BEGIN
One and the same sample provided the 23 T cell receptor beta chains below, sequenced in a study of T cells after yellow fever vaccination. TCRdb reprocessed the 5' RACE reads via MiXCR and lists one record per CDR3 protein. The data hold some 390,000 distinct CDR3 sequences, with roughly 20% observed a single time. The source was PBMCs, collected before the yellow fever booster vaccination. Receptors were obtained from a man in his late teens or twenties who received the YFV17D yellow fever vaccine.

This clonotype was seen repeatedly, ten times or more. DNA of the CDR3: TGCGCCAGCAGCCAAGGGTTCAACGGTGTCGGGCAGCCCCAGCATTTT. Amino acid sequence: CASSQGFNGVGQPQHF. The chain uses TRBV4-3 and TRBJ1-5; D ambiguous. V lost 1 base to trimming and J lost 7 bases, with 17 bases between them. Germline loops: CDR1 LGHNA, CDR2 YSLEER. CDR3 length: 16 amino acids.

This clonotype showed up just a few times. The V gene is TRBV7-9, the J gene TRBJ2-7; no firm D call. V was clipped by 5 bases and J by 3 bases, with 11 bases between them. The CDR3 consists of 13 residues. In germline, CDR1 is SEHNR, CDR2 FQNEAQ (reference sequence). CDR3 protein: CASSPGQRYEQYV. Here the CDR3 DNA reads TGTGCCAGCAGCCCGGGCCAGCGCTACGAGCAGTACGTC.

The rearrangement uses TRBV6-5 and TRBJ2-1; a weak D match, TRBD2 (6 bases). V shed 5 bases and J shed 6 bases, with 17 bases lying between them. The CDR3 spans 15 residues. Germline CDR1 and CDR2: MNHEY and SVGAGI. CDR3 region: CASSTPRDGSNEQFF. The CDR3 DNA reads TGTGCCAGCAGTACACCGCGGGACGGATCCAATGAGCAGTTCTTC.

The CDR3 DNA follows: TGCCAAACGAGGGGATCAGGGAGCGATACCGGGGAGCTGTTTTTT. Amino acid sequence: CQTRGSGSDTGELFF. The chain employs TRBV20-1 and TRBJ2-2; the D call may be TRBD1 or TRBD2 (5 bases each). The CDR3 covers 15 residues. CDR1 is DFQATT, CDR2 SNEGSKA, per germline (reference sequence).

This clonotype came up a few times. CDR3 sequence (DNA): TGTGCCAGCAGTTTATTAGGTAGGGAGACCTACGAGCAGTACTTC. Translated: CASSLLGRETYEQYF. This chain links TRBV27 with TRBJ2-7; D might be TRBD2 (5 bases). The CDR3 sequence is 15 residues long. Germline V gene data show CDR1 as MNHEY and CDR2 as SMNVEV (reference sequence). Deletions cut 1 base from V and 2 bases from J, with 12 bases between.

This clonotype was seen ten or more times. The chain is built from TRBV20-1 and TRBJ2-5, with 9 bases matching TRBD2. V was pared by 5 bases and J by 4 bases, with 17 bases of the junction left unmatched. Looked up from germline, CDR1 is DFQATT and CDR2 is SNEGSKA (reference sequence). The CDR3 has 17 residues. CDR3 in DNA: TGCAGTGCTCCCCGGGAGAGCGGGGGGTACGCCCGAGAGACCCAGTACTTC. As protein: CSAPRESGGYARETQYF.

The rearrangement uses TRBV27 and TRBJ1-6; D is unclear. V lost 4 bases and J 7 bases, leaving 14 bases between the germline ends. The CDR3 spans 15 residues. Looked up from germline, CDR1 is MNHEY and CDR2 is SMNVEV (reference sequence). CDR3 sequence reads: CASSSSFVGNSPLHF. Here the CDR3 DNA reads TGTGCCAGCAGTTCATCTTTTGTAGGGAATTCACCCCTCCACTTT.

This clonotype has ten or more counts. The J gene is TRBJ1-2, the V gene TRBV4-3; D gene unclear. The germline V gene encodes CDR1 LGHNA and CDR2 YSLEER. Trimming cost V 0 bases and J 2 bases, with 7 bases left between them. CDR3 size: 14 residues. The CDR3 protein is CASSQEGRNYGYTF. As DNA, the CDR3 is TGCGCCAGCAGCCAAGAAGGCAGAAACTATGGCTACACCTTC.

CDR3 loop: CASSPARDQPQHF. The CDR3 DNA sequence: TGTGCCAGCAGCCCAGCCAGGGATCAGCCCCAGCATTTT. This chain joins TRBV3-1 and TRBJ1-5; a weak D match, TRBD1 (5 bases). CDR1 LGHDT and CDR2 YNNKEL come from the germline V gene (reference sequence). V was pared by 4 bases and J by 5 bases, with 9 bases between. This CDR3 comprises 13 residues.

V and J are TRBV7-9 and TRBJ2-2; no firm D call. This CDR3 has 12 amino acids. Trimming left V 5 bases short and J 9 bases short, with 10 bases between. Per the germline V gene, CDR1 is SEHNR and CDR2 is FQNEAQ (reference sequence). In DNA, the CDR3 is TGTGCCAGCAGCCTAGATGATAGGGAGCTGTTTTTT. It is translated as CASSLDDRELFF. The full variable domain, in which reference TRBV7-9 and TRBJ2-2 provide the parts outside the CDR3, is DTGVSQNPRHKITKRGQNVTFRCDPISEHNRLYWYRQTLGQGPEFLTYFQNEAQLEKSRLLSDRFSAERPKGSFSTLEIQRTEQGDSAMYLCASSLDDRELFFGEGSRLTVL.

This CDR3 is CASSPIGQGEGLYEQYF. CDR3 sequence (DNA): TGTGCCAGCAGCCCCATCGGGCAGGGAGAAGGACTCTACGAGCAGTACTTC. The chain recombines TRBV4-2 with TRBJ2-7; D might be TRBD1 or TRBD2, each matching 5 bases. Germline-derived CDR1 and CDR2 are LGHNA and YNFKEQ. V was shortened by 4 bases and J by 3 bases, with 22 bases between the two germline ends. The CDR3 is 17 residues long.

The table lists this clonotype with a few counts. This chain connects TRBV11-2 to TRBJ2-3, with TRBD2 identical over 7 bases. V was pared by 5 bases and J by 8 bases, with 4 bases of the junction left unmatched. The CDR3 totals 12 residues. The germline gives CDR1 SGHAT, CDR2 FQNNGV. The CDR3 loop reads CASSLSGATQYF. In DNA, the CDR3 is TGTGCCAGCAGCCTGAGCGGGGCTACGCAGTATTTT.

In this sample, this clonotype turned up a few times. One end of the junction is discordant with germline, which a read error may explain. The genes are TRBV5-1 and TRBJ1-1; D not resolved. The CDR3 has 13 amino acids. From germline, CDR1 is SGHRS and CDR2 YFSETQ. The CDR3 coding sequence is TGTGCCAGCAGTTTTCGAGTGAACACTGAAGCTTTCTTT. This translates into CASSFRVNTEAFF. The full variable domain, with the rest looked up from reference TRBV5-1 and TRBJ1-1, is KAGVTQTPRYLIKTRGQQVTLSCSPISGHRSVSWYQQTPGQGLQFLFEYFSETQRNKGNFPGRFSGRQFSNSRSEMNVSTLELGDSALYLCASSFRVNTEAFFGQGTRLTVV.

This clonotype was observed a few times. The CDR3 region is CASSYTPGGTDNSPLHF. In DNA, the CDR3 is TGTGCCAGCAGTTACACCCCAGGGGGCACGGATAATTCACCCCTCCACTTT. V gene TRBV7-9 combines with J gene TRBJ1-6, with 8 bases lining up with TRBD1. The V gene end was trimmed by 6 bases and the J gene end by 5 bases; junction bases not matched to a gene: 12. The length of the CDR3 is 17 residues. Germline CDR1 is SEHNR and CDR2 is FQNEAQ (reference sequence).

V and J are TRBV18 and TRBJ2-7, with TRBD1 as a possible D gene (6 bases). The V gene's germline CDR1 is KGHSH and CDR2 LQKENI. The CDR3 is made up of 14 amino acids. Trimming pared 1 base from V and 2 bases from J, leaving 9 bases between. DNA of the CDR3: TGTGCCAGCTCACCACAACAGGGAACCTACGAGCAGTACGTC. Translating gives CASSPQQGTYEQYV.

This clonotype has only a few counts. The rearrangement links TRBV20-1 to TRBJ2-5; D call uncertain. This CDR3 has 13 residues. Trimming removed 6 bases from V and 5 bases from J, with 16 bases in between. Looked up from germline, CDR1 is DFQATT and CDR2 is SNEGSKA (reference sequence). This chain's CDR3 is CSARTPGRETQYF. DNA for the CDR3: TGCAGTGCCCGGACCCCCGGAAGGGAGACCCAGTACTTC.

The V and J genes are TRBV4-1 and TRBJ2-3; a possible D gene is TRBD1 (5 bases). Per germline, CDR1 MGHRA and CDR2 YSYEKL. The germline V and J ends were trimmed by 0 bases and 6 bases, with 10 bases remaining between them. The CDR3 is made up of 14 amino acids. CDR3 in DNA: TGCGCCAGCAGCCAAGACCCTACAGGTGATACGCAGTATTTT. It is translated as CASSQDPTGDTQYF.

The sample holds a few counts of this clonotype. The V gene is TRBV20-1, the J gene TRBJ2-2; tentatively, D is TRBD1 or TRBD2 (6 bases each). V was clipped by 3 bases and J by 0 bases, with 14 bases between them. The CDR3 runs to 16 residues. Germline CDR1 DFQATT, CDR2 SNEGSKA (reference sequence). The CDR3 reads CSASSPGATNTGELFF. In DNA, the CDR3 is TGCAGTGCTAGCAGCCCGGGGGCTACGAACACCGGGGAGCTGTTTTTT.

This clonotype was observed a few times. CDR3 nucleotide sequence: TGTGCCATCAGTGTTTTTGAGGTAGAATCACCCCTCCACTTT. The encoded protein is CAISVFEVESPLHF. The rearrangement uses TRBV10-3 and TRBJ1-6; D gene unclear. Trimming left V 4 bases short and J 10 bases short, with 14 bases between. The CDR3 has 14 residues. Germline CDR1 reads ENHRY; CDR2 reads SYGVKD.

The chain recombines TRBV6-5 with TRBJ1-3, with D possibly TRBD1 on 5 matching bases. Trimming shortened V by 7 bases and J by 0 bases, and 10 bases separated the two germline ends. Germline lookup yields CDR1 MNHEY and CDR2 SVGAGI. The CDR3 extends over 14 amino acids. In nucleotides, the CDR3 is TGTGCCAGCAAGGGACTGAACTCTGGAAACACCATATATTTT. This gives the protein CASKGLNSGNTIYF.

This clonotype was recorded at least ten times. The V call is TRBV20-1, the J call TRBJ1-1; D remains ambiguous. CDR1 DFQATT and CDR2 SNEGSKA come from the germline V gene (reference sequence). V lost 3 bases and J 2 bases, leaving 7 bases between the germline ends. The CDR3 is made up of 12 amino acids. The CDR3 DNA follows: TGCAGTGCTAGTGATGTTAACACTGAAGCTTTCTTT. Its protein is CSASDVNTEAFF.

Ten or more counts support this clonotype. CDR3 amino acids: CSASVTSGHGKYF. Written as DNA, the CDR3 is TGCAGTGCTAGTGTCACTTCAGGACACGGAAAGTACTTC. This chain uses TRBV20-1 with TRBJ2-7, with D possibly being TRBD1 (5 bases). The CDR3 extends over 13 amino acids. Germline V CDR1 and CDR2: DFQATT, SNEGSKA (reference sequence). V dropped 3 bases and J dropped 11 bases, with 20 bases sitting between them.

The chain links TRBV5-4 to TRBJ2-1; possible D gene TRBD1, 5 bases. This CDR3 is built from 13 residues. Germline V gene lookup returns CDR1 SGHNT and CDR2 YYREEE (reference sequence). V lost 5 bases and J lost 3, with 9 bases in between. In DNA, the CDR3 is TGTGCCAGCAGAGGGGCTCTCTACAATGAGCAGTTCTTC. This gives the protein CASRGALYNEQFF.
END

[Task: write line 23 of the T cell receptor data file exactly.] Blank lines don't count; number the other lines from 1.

Ten or more counts support this clonotype. CDR3 amino acids: CSASVTSGHGKYF. Written as DNA, the CDR3 is TGCAGTGCTAGTGTCACTTCAGGACACGGAAAGTACTTC. This chain uses TRBV20-1 with TRBJ2-7, with D possibly being TRBD1 (5 bases). The CDR3 extends over 13 amino acids. Germline V CDR1 and CDR2: DFQATT, SNEGSKA (reference sequence). V dropped 3 bases and J dropped 11 bases, with 20 bases sitting between them.